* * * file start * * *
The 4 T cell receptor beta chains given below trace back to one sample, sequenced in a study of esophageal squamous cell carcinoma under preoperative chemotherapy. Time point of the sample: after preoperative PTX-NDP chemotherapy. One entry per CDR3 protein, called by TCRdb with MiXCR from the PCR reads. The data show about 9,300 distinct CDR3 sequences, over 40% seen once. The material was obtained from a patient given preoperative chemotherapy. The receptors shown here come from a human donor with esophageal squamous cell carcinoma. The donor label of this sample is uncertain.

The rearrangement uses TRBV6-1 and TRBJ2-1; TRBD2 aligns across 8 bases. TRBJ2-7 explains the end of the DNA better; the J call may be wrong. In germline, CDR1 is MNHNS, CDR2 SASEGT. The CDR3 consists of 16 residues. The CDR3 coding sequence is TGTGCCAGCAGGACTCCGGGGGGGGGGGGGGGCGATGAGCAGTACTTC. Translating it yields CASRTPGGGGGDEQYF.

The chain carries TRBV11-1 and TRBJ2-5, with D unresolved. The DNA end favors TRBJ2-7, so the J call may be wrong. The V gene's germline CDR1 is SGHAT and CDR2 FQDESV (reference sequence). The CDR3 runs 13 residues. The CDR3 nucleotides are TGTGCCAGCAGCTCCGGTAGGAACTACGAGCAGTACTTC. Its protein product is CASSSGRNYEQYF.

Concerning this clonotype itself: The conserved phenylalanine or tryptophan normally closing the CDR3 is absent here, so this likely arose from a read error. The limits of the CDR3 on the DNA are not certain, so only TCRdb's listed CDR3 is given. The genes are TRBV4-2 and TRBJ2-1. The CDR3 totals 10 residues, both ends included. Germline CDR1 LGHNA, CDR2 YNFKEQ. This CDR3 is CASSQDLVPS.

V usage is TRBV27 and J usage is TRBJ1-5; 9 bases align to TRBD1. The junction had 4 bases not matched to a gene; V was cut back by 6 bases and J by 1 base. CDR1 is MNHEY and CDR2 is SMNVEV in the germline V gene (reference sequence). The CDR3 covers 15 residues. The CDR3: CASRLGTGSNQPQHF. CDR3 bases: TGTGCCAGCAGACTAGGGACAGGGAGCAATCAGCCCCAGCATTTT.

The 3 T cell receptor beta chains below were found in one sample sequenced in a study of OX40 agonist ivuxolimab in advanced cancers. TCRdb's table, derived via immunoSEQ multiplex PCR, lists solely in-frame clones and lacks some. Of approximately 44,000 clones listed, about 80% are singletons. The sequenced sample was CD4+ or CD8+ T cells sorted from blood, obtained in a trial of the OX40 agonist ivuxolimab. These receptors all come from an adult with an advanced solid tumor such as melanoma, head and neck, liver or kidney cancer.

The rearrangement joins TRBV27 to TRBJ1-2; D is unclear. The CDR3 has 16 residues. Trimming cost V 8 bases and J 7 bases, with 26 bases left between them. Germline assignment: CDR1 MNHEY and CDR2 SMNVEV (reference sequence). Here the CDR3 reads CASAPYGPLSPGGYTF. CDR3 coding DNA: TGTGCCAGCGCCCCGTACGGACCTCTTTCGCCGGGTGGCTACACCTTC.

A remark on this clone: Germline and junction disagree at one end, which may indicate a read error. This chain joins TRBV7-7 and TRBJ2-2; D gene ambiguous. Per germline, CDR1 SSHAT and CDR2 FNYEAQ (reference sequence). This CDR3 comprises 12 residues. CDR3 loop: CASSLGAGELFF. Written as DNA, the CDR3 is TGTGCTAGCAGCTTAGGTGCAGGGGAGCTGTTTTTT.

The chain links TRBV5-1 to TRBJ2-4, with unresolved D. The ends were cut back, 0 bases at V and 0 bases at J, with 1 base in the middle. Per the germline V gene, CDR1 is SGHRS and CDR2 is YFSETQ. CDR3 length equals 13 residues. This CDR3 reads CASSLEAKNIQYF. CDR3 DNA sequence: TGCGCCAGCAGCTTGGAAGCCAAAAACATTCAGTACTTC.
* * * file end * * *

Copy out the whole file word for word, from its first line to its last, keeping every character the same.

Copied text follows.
The 4 T cell receptor beta chains given below trace back to one sample, sequenced in a study of esophageal squamous cell carcinoma under preoperative chemotherapy. Time point of the sample: after preoperative PTX-NDP chemotherapy. One entry per CDR3 protein, called by TCRdb with MiXCR from the PCR reads. The data show about 9,300 distinct CDR3 sequences, over 40% seen once. The material was obtained from a patient given preoperative chemotherapy. The receptors shown here come from a human donor with esophageal squamous cell carcinoma. The donor label of this sample is uncertain.

The rearrangement uses TRBV6-1 and TRBJ2-1; TRBD2 aligns across 8 bases. TRBJ2-7 explains the end of the DNA better; the J call may be wrong. In germline, CDR1 is MNHNS, CDR2 SASEGT. The CDR3 consists of 16 residues. The CDR3 coding sequence is TGTGCCAGCAGGACTCCGGGGGGGGGGGGGGGCGATGAGCAGTACTTC. Translating it yields CASRTPGGGGGDEQYF.

The chain carries TRBV11-1 and TRBJ2-5, with D unresolved. The DNA end favors TRBJ2-7, so the J call may be wrong. The V gene's germline CDR1 is SGHAT and CDR2 FQDESV (reference sequence). The CDR3 runs 13 residues. The CDR3 nucleotides are TGTGCCAGCAGCTCCGGTAGGAACTACGAGCAGTACTTC. Its protein product is CASSSGRNYEQYF.

Concerning this clonotype itself: The conserved phenylalanine or tryptophan normally closing the CDR3 is absent here, so this likely arose from a read error. The limits of the CDR3 on the DNA are not certain, so only TCRdb's listed CDR3 is given. The genes are TRBV4-2 and TRBJ2-1. The CDR3 totals 10 residues, both ends included. Germline CDR1 LGHNA, CDR2 YNFKEQ. This CDR3 is CASSQDLVPS.

V usage is TRBV27 and J usage is TRBJ1-5; 9 bases align to TRBD1. The junction had 4 bases not matched to a gene; V was cut back by 6 bases and J by 1 base. CDR1 is MNHEY and CDR2 is SMNVEV in the germline V gene (reference sequence). The CDR3 covers 15 residues. The CDR3: CASRLGTGSNQPQHF. CDR3 bases: TGTGCCAGCAGACTAGGGACAGGGAGCAATCAGCCCCAGCATTTT.

The 3 T cell receptor beta chains below were found in one sample sequenced in a study of OX40 agonist ivuxolimab in advanced cancers. TCRdb's table, derived via immunoSEQ multiplex PCR, lists solely in-frame clones and lacks some. Of approximately 44,000 clones listed, about 80% are singletons. The sequenced sample was CD4+ or CD8+ T cells sorted from blood, obtained in a trial of the OX40 agonist ivuxolimab. These receptors all come from an adult with an advanced solid tumor such as melanoma, head and neck, liver or kidney cancer.

The rearrangement joins TRBV27 to TRBJ1-2; D is unclear. The CDR3 has 16 residues. Trimming cost V 8 bases and J 7 bases, with 26 bases left between them. Germline assignment: CDR1 MNHEY and CDR2 SMNVEV (reference sequence). Here the CDR3 reads CASAPYGPLSPGGYTF. CDR3 coding DNA: TGTGCCAGCGCCCCGTACGGACCTCTTTCGCCGGGTGGCTACACCTTC.

A remark on this clone: Germline and junction disagree at one end, which may indicate a read error. This chain joins TRBV7-7 and TRBJ2-2; D gene ambiguous. Per germline, CDR1 SSHAT and CDR2 FNYEAQ (reference sequence). This CDR3 comprises 12 residues. CDR3 loop: CASSLGAGELFF. Written as DNA, the CDR3 is TGTGCTAGCAGCTTAGGTGCAGGGGAGCTGTTTTTT.

The chain links TRBV5-1 to TRBJ2-4, with unresolved D. The ends were cut back, 0 bases at V and 0 bases at J, with 1 base in the middle. Per the germline V gene, CDR1 is SGHRS and CDR2 is YFSETQ. CDR3 length equals 13 residues. This CDR3 reads CASSLEAKNIQYF. CDR3 DNA sequence: TGCGCCAGCAGCTTGGAAGCCAAAAACATTCAGTACTTC.